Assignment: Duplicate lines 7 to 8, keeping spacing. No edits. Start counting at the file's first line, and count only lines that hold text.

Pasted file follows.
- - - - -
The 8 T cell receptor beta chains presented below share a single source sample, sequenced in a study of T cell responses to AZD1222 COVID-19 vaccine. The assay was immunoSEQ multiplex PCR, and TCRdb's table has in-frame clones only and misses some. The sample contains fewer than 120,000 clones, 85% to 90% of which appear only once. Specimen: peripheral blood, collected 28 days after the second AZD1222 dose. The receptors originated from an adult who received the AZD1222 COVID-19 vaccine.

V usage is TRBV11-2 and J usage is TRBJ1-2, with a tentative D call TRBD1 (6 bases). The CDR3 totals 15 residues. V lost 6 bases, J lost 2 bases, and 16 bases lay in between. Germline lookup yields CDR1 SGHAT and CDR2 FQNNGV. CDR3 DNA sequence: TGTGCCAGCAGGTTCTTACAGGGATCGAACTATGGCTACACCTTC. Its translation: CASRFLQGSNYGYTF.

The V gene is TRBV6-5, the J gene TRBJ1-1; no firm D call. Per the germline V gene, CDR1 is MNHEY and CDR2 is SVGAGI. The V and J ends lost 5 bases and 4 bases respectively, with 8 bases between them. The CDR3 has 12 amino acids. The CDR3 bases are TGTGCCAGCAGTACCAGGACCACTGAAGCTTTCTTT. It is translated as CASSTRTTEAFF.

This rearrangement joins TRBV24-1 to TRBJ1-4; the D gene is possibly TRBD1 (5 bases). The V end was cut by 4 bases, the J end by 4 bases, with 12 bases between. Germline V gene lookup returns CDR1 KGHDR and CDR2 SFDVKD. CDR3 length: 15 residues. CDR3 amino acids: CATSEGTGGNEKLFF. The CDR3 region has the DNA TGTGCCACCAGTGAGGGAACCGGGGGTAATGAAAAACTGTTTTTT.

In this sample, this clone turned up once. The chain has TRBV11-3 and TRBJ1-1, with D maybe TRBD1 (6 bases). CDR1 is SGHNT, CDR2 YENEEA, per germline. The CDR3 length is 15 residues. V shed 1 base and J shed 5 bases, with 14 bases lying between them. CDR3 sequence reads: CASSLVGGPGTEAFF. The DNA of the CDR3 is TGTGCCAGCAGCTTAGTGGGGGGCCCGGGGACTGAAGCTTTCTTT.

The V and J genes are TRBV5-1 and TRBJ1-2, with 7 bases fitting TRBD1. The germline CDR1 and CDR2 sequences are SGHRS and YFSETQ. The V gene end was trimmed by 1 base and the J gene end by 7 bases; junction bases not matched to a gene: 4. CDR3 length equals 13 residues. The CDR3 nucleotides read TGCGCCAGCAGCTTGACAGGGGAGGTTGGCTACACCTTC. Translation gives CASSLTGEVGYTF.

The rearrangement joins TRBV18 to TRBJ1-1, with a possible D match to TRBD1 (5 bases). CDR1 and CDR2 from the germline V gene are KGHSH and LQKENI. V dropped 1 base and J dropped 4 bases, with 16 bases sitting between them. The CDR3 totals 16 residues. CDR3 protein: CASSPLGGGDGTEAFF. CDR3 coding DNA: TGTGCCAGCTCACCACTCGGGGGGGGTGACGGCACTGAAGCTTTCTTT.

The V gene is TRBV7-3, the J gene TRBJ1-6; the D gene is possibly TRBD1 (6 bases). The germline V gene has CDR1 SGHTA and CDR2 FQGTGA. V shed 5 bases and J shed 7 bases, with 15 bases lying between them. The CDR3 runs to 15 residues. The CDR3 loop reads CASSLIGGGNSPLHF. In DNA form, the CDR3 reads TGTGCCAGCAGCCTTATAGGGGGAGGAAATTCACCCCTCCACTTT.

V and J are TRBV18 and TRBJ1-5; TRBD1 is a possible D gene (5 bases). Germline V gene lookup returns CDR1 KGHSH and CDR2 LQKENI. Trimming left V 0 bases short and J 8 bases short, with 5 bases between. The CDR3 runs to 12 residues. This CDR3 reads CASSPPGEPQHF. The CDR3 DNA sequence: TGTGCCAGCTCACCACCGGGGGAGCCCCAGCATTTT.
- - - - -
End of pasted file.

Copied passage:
The rearrangement joins TRBV18 to TRBJ1-1, with a possible D match to TRBD1 (5 bases). CDR1 and CDR2 from the germline V gene are KGHSH and LQKENI. V dropped 1 base and J dropped 4 bases, with 16 bases sitting between them. The CDR3 totals 16 residues. CDR3 protein: CASSPLGGGDGTEAFF. CDR3 coding DNA: TGTGCCAGCTCACCACTCGGGGGGGGTGACGGCACTGAAGCTTTCTTT.

The V gene is TRBV7-3, the J gene TRBJ1-6; the D gene is possibly TRBD1 (6 bases). The germline V gene has CDR1 SGHTA and CDR2 FQGTGA. V shed 5 bases and J shed 7 bases, with 15 bases lying between them. The CDR3 runs to 15 residues. The CDR3 loop reads CASSLIGGGNSPLHF. In DNA form, the CDR3 reads TGTGCCAGCAGCCTTATAGGGGGAGGAAATTCACCCCTCCACTTT.